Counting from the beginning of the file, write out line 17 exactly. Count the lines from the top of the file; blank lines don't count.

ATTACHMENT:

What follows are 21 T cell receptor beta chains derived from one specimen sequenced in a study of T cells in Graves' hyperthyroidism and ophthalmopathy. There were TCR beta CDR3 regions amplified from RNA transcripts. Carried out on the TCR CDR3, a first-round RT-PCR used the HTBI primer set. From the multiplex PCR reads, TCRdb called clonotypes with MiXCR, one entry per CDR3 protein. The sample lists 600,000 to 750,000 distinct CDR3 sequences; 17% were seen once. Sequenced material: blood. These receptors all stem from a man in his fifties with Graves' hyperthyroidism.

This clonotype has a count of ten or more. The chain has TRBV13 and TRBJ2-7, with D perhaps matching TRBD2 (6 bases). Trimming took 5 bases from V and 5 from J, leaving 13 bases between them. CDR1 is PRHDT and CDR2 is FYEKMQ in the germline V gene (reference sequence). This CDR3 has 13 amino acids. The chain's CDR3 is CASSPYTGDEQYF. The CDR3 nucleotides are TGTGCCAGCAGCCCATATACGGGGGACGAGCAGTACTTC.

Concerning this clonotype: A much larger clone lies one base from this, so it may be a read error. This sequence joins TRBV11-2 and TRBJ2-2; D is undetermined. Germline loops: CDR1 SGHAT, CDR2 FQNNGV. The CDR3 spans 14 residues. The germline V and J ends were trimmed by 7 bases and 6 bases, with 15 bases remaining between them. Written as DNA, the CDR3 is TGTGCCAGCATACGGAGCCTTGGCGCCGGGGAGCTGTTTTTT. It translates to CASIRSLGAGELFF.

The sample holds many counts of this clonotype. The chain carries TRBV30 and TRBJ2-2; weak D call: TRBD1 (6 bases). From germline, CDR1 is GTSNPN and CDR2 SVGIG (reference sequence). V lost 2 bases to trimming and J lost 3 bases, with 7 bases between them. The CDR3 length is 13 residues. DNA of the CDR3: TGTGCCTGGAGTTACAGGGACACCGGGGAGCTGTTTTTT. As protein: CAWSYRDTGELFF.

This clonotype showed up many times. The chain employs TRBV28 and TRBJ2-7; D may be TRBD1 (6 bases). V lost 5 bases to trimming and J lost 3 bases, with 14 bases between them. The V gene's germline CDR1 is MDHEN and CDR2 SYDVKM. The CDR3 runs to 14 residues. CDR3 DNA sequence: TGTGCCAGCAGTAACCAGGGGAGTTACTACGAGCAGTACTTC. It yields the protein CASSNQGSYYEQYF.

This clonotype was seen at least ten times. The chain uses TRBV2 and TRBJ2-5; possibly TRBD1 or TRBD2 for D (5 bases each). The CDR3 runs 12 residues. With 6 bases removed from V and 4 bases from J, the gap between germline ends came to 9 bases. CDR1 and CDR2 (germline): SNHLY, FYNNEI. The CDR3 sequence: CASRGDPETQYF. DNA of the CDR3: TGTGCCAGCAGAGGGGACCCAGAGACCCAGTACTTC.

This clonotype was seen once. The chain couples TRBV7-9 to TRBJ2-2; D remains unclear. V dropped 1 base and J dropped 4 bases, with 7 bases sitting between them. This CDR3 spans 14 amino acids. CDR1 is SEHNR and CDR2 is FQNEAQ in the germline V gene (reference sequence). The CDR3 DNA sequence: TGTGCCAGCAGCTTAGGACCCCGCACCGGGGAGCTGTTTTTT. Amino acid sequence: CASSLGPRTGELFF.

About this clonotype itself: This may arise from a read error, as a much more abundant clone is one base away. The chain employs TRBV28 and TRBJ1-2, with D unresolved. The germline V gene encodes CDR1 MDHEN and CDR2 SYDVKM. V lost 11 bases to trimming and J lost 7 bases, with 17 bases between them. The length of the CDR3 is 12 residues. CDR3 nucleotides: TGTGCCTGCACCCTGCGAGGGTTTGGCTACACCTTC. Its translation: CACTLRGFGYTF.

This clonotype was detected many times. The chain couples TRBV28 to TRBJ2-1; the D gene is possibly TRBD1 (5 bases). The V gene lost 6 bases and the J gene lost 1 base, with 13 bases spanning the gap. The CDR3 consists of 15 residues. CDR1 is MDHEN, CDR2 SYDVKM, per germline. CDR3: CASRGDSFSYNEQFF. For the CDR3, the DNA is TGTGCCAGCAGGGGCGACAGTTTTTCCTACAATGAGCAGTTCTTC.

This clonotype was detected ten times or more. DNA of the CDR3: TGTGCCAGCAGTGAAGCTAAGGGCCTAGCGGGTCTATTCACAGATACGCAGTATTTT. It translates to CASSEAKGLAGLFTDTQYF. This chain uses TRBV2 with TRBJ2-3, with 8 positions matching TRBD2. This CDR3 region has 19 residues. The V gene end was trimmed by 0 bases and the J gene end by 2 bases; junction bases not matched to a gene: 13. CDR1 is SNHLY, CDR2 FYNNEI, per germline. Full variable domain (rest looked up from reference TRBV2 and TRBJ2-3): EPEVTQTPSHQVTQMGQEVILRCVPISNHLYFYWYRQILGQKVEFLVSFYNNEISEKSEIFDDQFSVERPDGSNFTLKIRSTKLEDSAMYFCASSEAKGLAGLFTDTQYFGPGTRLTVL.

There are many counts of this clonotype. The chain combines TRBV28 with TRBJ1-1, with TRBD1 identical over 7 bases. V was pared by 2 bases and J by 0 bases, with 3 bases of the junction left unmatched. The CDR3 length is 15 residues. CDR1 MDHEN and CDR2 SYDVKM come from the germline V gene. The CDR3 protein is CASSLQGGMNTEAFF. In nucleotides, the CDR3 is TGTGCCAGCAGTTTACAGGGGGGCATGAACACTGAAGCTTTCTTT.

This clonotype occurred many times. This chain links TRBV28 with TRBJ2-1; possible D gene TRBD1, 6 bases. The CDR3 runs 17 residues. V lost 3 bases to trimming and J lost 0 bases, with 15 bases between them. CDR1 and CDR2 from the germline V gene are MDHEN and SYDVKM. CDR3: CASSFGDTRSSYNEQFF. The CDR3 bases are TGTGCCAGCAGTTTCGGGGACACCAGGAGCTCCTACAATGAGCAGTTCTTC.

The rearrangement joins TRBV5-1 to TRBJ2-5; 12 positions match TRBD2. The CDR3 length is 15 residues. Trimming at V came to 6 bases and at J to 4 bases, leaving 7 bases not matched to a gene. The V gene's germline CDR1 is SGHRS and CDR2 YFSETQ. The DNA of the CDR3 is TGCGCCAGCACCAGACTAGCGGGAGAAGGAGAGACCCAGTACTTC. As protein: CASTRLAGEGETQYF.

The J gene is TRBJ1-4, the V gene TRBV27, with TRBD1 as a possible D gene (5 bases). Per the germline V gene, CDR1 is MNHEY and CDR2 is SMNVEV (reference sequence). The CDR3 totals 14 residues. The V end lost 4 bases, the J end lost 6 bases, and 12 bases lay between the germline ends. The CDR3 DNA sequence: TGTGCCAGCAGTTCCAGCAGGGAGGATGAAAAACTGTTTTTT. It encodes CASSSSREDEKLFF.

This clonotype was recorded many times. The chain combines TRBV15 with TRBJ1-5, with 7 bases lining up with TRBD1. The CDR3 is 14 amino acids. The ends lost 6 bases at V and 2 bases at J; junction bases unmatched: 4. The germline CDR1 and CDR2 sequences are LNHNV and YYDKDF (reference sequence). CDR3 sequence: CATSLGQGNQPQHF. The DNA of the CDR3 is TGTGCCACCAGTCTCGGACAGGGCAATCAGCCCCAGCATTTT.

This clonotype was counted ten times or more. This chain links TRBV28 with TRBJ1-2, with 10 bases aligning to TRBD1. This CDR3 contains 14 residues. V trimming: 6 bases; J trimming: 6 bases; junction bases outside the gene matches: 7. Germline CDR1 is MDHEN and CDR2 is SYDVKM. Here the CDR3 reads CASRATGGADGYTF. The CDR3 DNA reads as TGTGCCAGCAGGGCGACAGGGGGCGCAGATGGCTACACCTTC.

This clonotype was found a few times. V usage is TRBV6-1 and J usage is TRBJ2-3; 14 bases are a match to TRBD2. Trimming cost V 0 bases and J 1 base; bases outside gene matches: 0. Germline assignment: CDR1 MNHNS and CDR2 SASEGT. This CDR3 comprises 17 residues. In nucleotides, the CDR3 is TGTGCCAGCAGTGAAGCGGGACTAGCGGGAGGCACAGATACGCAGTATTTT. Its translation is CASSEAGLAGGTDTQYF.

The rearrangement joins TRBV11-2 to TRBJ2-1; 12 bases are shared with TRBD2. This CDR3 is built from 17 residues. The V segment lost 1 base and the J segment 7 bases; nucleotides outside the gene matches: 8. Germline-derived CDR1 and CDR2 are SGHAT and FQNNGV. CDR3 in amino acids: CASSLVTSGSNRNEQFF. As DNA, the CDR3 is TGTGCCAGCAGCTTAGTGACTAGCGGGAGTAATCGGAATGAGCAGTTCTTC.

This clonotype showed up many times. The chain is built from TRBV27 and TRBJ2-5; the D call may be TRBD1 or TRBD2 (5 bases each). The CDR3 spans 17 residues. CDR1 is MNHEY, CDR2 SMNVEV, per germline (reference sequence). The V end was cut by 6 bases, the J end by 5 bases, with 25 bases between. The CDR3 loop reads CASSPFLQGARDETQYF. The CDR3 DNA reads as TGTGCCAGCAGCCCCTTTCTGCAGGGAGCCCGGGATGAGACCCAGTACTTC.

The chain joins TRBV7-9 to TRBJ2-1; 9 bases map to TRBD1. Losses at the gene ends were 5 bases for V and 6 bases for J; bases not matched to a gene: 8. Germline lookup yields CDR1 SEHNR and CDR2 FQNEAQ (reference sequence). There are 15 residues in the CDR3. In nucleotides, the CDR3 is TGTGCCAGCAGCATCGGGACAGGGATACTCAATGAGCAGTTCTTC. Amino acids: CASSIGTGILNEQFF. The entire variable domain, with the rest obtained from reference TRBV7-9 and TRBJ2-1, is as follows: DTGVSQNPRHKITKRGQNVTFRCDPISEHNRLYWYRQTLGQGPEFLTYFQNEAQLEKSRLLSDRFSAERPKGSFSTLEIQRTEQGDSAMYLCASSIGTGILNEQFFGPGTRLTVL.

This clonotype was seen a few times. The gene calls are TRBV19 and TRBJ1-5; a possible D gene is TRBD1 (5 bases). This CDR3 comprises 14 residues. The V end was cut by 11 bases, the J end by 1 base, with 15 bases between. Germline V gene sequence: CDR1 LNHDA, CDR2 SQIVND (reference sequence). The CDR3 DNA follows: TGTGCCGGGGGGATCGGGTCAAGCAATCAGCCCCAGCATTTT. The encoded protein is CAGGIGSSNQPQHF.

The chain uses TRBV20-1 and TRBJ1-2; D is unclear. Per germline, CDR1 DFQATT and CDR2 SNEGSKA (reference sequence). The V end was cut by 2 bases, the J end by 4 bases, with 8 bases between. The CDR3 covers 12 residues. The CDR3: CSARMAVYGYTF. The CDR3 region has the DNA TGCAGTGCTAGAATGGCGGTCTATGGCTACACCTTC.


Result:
This clonotype was found a few times. V usage is TRBV6-1 and J usage is TRBJ2-3; 14 bases are a match to TRBD2. Trimming cost V 0 bases and J 1 base; bases outside gene matches: 0. Germline assignment: CDR1 MNHNS and CDR2 SASEGT. This CDR3 comprises 17 residues. In nucleotides, the CDR3 is TGTGCCAGCAGTGAAGCGGGACTAGCGGGAGGCACAGATACGCAGTATTTT. Its translation is CASSEAGLAGGTDTQYF.